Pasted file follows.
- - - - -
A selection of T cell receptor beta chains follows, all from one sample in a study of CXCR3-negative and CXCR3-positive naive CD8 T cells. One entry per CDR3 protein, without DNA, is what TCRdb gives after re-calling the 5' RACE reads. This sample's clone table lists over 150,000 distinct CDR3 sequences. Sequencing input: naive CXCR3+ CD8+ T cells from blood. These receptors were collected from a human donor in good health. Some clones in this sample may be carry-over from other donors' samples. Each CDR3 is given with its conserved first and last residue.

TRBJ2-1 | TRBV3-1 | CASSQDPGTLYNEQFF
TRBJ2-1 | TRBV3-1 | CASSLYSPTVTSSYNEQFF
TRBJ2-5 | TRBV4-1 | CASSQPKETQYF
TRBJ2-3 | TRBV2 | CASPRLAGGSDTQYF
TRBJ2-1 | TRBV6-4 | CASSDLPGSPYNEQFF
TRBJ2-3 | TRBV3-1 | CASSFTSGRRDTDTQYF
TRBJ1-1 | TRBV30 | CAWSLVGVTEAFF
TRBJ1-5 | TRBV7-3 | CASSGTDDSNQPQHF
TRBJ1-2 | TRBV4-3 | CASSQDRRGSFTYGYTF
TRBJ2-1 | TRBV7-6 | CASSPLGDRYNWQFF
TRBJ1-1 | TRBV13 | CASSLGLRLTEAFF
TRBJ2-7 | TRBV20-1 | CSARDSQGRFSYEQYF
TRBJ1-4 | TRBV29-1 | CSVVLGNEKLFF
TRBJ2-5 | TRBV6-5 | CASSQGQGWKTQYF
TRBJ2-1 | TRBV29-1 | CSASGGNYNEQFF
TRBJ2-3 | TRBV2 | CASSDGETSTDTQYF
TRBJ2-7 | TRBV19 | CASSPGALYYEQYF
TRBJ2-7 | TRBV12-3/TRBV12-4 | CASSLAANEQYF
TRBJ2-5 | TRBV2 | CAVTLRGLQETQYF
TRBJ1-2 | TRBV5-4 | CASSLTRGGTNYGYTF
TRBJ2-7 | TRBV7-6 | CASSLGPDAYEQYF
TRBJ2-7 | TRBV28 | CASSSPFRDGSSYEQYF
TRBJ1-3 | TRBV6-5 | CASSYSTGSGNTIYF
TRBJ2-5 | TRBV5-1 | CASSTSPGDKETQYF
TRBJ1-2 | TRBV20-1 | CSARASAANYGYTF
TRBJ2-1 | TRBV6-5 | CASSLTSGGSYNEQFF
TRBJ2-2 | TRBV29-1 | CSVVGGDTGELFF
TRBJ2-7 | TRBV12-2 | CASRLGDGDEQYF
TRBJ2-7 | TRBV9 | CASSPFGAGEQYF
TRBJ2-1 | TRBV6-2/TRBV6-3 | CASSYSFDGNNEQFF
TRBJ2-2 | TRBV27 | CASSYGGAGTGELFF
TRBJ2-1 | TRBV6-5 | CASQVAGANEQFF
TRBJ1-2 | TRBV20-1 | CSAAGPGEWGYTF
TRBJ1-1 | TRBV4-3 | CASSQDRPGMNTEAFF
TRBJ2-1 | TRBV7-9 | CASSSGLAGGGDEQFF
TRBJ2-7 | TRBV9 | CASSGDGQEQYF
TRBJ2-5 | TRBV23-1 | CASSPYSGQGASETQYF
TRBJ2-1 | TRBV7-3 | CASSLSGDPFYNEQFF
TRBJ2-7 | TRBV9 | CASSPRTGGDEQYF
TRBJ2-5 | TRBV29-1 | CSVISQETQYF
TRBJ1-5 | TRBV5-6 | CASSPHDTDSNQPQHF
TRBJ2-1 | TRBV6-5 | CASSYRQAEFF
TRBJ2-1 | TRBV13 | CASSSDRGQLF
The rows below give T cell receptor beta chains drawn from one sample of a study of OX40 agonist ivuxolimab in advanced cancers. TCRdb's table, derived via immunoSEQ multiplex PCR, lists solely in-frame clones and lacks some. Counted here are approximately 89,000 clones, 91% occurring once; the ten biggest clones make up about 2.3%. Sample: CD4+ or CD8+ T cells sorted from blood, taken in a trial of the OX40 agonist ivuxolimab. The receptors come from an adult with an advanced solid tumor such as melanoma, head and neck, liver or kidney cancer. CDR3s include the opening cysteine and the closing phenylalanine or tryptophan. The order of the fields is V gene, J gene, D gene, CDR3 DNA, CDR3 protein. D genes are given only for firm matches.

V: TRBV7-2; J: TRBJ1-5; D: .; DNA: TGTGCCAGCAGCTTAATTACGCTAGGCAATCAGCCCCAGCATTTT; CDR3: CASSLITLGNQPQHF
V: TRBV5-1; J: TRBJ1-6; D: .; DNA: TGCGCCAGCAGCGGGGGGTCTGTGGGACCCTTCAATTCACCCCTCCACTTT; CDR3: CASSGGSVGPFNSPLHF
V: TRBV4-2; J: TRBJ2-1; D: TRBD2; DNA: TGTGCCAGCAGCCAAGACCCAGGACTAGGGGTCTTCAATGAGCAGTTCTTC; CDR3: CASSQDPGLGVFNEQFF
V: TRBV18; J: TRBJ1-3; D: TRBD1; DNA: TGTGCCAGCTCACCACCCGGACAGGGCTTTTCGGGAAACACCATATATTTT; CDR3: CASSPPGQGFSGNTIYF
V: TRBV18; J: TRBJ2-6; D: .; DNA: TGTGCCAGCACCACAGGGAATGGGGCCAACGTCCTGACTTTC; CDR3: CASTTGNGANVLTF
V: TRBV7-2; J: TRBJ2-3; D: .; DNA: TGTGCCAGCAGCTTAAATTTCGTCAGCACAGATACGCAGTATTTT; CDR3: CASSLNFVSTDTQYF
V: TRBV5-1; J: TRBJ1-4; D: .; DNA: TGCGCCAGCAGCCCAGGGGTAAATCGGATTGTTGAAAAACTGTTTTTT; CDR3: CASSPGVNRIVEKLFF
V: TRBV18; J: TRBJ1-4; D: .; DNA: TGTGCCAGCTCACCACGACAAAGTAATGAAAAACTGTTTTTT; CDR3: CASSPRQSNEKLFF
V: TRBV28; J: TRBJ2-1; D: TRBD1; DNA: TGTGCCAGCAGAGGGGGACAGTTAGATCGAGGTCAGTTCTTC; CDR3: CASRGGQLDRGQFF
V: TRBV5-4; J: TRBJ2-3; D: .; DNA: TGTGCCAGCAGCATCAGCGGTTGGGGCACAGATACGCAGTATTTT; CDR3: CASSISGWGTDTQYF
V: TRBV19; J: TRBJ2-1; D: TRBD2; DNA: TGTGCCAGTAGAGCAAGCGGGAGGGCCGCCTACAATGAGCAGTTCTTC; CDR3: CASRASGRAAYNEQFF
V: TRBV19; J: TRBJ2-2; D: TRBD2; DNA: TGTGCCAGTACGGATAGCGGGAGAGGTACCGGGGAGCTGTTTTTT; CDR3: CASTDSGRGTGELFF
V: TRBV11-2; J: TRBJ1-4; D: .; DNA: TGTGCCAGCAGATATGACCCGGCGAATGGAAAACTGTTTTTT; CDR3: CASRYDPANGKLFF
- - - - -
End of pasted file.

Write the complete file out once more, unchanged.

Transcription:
A selection of T cell receptor beta chains follows, all from one sample in a study of CXCR3-negative and CXCR3-positive naive CD8 T cells. One entry per CDR3 protein, without DNA, is what TCRdb gives after re-calling the 5' RACE reads. This sample's clone table lists over 150,000 distinct CDR3 sequences. Sequencing input: naive CXCR3+ CD8+ T cells from blood. These receptors were collected from a human donor in good health. Some clones in this sample may be carry-over from other donors' samples. Each CDR3 is given with its conserved first and last residue.

TRBJ2-1 | TRBV3-1 | CASSQDPGTLYNEQFF
TRBJ2-1 | TRBV3-1 | CASSLYSPTVTSSYNEQFF
TRBJ2-5 | TRBV4-1 | CASSQPKETQYF
TRBJ2-3 | TRBV2 | CASPRLAGGSDTQYF
TRBJ2-1 | TRBV6-4 | CASSDLPGSPYNEQFF
TRBJ2-3 | TRBV3-1 | CASSFTSGRRDTDTQYF
TRBJ1-1 | TRBV30 | CAWSLVGVTEAFF
TRBJ1-5 | TRBV7-3 | CASSGTDDSNQPQHF
TRBJ1-2 | TRBV4-3 | CASSQDRRGSFTYGYTF
TRBJ2-1 | TRBV7-6 | CASSPLGDRYNWQFF
TRBJ1-1 | TRBV13 | CASSLGLRLTEAFF
TRBJ2-7 | TRBV20-1 | CSARDSQGRFSYEQYF
TRBJ1-4 | TRBV29-1 | CSVVLGNEKLFF
TRBJ2-5 | TRBV6-5 | CASSQGQGWKTQYF
TRBJ2-1 | TRBV29-1 | CSASGGNYNEQFF
TRBJ2-3 | TRBV2 | CASSDGETSTDTQYF
TRBJ2-7 | TRBV19 | CASSPGALYYEQYF
TRBJ2-7 | TRBV12-3/TRBV12-4 | CASSLAANEQYF
TRBJ2-5 | TRBV2 | CAVTLRGLQETQYF
TRBJ1-2 | TRBV5-4 | CASSLTRGGTNYGYTF
TRBJ2-7 | TRBV7-6 | CASSLGPDAYEQYF
TRBJ2-7 | TRBV28 | CASSSPFRDGSSYEQYF
TRBJ1-3 | TRBV6-5 | CASSYSTGSGNTIYF
TRBJ2-5 | TRBV5-1 | CASSTSPGDKETQYF
TRBJ1-2 | TRBV20-1 | CSARASAANYGYTF
TRBJ2-1 | TRBV6-5 | CASSLTSGGSYNEQFF
TRBJ2-2 | TRBV29-1 | CSVVGGDTGELFF
TRBJ2-7 | TRBV12-2 | CASRLGDGDEQYF
TRBJ2-7 | TRBV9 | CASSPFGAGEQYF
TRBJ2-1 | TRBV6-2/TRBV6-3 | CASSYSFDGNNEQFF
TRBJ2-2 | TRBV27 | CASSYGGAGTGELFF
TRBJ2-1 | TRBV6-5 | CASQVAGANEQFF
TRBJ1-2 | TRBV20-1 | CSAAGPGEWGYTF
TRBJ1-1 | TRBV4-3 | CASSQDRPGMNTEAFF
TRBJ2-1 | TRBV7-9 | CASSSGLAGGGDEQFF
TRBJ2-7 | TRBV9 | CASSGDGQEQYF
TRBJ2-5 | TRBV23-1 | CASSPYSGQGASETQYF
TRBJ2-1 | TRBV7-3 | CASSLSGDPFYNEQFF
TRBJ2-7 | TRBV9 | CASSPRTGGDEQYF
TRBJ2-5 | TRBV29-1 | CSVISQETQYF
TRBJ1-5 | TRBV5-6 | CASSPHDTDSNQPQHF
TRBJ2-1 | TRBV6-5 | CASSYRQAEFF
TRBJ2-1 | TRBV13 | CASSSDRGQLF
The rows below give T cell receptor beta chains drawn from one sample of a study of OX40 agonist ivuxolimab in advanced cancers. TCRdb's table, derived via immunoSEQ multiplex PCR, lists solely in-frame clones and lacks some. Counted here are approximately 89,000 clones, 91% occurring once; the ten biggest clones make up about 2.3%. Sample: CD4+ or CD8+ T cells sorted from blood, taken in a trial of the OX40 agonist ivuxolimab. The receptors come from an adult with an advanced solid tumor such as melanoma, head and neck, liver or kidney cancer. CDR3s include the opening cysteine and the closing phenylalanine or tryptophan. The order of the fields is V gene, J gene, D gene, CDR3 DNA, CDR3 protein. D genes are given only for firm matches.

V: TRBV7-2; J: TRBJ1-5; D: .; DNA: TGTGCCAGCAGCTTAATTACGCTAGGCAATCAGCCCCAGCATTTT; CDR3: CASSLITLGNQPQHF
V: TRBV5-1; J: TRBJ1-6; D: .; DNA: TGCGCCAGCAGCGGGGGGTCTGTGGGACCCTTCAATTCACCCCTCCACTTT; CDR3: CASSGGSVGPFNSPLHF
V: TRBV4-2; J: TRBJ2-1; D: TRBD2; DNA: TGTGCCAGCAGCCAAGACCCAGGACTAGGGGTCTTCAATGAGCAGTTCTTC; CDR3: CASSQDPGLGVFNEQFF
V: TRBV18; J: TRBJ1-3; D: TRBD1; DNA: TGTGCCAGCTCACCACCCGGACAGGGCTTTTCGGGAAACACCATATATTTT; CDR3: CASSPPGQGFSGNTIYF
V: TRBV18; J: TRBJ2-6; D: .; DNA: TGTGCCAGCACCACAGGGAATGGGGCCAACGTCCTGACTTTC; CDR3: CASTTGNGANVLTF
V: TRBV7-2; J: TRBJ2-3; D: .; DNA: TGTGCCAGCAGCTTAAATTTCGTCAGCACAGATACGCAGTATTTT; CDR3: CASSLNFVSTDTQYF
V: TRBV5-1; J: TRBJ1-4; D: .; DNA: TGCGCCAGCAGCCCAGGGGTAAATCGGATTGTTGAAAAACTGTTTTTT; CDR3: CASSPGVNRIVEKLFF
V: TRBV18; J: TRBJ1-4; D: .; DNA: TGTGCCAGCTCACCACGACAAAGTAATGAAAAACTGTTTTTT; CDR3: CASSPRQSNEKLFF
V: TRBV28; J: TRBJ2-1; D: TRBD1; DNA: TGTGCCAGCAGAGGGGGACAGTTAGATCGAGGTCAGTTCTTC; CDR3: CASRGGQLDRGQFF
V: TRBV5-4; J: TRBJ2-3; D: .; DNA: TGTGCCAGCAGCATCAGCGGTTGGGGCACAGATACGCAGTATTTT; CDR3: CASSISGWGTDTQYF
V: TRBV19; J: TRBJ2-1; D: TRBD2; DNA: TGTGCCAGTAGAGCAAGCGGGAGGGCCGCCTACAATGAGCAGTTCTTC; CDR3: CASRASGRAAYNEQFF
V: TRBV19; J: TRBJ2-2; D: TRBD2; DNA: TGTGCCAGTACGGATAGCGGGAGAGGTACCGGGGAGCTGTTTTTT; CDR3: CASTDSGRGTGELFF
V: TRBV11-2; J: TRBJ1-4; D: .; DNA: TGTGCCAGCAGATATGACCCGGCGAATGGAAAACTGTTTTTT; CDR3: CASRYDPANGKLFF